I wasn’t so dazzled by The Green Road, which is also a novel in pieces, or at least I wasn’t dazzled by how the pieces finally came together because they didn’t really. But then the pieces themselves were really stunning, and it’s remarkable too how Enright portrays 25 years of a family’s history through a few chosen episodes most of which don’t even show characters interacting with other family members. We begin with Hanna, the youngest daughter in 1980, witnessing her formidable mother’s histrionics at her eldest brother’s decision to join the priesthood. Next it’s 1991 in New York City, and the brother has foregone religion for an vibrant life in the city’s gay scene against the backdrop of AIDS. 1997 and sister Constance is awaiting confirmation of whether or not the lump in her breast is cancerous, the entire section enacted in the events of a single morning. Then 2002 and brother Emmet is doing international development work in Mali, negotiating his own perilous domestic arrangement with a fellow aid worker. And finally, their mother, Rosaleen, sitting down to her Christmas Cards in 2005 and contemplating her children so far dispersed emotionally and by geography. She’s selling the house, she decides, a surprising decree that brings everyone home for the first time in years.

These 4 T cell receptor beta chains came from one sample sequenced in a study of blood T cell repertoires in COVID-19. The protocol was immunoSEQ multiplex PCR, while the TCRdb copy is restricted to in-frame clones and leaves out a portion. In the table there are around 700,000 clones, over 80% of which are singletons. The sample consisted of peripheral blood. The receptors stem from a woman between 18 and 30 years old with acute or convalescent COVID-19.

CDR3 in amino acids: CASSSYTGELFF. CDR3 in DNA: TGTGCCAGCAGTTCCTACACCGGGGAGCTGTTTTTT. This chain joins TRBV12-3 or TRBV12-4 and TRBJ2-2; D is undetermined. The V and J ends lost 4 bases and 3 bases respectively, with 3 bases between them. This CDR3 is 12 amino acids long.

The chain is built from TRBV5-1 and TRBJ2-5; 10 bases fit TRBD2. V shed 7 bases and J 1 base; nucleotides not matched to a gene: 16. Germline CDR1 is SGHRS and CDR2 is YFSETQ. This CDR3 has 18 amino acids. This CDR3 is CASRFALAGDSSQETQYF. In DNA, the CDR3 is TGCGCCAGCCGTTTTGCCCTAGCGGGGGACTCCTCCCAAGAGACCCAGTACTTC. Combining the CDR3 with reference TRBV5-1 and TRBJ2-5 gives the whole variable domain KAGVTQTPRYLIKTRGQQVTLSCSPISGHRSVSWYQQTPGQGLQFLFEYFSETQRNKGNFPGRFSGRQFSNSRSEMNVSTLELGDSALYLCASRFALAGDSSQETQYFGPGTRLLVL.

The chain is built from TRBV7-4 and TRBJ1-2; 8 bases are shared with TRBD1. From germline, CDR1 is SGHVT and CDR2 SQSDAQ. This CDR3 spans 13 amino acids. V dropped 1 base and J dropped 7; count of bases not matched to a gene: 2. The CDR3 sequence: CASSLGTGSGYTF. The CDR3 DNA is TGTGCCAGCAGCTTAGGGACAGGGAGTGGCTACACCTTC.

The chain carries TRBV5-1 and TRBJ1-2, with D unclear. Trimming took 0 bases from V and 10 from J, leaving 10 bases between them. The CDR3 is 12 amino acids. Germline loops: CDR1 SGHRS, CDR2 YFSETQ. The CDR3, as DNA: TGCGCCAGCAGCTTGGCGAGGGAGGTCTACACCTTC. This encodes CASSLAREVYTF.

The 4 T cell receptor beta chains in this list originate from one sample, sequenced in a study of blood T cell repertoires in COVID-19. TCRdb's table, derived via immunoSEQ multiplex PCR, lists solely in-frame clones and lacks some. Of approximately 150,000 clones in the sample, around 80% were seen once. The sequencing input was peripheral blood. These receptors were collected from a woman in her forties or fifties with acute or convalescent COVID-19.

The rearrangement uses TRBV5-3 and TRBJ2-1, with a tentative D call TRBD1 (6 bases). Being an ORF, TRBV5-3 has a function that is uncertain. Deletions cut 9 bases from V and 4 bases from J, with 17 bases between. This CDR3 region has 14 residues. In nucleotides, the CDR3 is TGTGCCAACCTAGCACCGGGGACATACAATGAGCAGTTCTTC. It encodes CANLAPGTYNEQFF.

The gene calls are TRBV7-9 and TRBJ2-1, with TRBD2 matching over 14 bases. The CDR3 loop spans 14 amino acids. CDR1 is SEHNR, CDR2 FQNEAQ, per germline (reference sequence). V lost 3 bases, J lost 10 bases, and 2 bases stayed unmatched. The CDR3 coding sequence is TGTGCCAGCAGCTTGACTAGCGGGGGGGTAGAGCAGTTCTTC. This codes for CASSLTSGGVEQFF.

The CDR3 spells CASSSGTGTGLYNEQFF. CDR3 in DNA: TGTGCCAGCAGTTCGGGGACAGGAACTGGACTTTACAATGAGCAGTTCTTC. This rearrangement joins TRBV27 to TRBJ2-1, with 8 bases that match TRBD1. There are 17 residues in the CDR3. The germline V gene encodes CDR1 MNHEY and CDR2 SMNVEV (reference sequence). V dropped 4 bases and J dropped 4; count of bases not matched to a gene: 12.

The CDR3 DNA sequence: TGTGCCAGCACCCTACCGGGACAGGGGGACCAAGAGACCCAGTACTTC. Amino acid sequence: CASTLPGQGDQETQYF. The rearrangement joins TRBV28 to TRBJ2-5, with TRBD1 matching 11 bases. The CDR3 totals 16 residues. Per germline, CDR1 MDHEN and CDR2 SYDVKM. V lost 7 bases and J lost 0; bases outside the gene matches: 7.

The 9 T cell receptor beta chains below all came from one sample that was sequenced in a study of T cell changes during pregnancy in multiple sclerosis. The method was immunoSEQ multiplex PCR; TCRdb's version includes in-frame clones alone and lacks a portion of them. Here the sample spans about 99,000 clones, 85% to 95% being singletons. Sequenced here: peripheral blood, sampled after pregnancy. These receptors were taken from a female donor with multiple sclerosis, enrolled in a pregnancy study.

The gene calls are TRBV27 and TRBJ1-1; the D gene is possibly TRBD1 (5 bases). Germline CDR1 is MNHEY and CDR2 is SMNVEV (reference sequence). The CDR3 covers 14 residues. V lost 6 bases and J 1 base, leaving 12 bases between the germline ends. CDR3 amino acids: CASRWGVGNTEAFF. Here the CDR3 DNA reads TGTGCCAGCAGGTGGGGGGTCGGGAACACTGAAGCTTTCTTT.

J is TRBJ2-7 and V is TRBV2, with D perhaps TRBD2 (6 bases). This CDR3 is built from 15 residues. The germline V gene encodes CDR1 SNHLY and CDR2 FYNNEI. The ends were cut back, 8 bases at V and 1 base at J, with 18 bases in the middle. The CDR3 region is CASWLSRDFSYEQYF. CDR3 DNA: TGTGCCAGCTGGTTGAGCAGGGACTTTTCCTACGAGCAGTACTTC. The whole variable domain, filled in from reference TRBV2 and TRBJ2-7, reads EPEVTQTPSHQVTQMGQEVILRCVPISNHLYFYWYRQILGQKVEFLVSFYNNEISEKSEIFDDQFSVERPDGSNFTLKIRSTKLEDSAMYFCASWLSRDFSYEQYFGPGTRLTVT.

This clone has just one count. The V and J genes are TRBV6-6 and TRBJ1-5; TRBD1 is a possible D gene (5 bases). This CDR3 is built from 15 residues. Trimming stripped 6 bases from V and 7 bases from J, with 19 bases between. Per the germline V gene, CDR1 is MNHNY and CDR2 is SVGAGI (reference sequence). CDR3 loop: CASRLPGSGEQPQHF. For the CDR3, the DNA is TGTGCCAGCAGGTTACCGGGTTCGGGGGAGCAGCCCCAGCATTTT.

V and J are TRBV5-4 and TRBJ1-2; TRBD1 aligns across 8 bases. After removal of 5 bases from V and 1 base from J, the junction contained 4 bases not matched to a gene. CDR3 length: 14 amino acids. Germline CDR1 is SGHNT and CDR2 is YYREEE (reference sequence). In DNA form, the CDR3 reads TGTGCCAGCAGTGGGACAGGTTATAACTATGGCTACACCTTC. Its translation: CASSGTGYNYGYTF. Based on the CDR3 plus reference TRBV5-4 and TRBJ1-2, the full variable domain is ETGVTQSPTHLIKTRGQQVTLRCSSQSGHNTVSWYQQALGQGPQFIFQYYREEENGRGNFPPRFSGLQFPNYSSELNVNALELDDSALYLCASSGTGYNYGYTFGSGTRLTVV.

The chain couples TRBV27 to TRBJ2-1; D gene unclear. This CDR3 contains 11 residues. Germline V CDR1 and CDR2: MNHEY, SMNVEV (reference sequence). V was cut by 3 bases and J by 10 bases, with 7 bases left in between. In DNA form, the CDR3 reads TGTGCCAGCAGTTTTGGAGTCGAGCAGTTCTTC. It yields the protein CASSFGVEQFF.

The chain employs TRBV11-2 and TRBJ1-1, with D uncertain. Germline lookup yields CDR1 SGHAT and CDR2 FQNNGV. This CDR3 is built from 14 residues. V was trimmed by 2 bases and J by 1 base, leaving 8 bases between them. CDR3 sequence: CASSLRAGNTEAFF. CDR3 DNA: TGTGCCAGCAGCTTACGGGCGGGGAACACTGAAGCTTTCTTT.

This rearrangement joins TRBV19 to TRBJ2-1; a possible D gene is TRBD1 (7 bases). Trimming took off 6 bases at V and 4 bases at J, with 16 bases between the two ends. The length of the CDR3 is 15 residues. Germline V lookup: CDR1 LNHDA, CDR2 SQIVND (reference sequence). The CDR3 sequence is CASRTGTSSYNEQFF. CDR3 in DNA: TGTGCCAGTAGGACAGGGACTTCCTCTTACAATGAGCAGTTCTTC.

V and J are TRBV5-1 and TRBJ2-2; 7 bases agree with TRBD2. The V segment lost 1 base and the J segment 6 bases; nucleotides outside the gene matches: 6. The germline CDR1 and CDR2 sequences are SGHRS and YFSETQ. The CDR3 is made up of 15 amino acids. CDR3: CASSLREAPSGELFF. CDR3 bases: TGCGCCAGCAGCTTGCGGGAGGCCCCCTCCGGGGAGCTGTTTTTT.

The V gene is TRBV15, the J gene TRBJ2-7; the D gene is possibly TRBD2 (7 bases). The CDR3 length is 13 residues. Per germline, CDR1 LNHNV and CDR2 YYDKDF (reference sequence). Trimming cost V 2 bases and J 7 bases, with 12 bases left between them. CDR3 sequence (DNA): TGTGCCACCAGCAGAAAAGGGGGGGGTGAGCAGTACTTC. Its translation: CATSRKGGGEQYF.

Each of these pieces stand alone as a masterful short story. Stylistically innovative too—in particular the first-person plural narration of Dan’s section. They are challenging, stories that begin in the middle of the action, or afterwards, taking a long time to circle back around to it, demanding much of their reader’s attention. If you try to skim prose like this, you’re going to get lost. They also serve well as a shorthand of the family’s place in time through small details, even if the character’s family life is at the far periphery of their experience. And that the family life is at the far periphery of experience is kind of the point of the entire book, their demanding mother both the cause of and reacting to the fact that her offspring are so far-flung. So what happens when the fractured family all return again under one roof?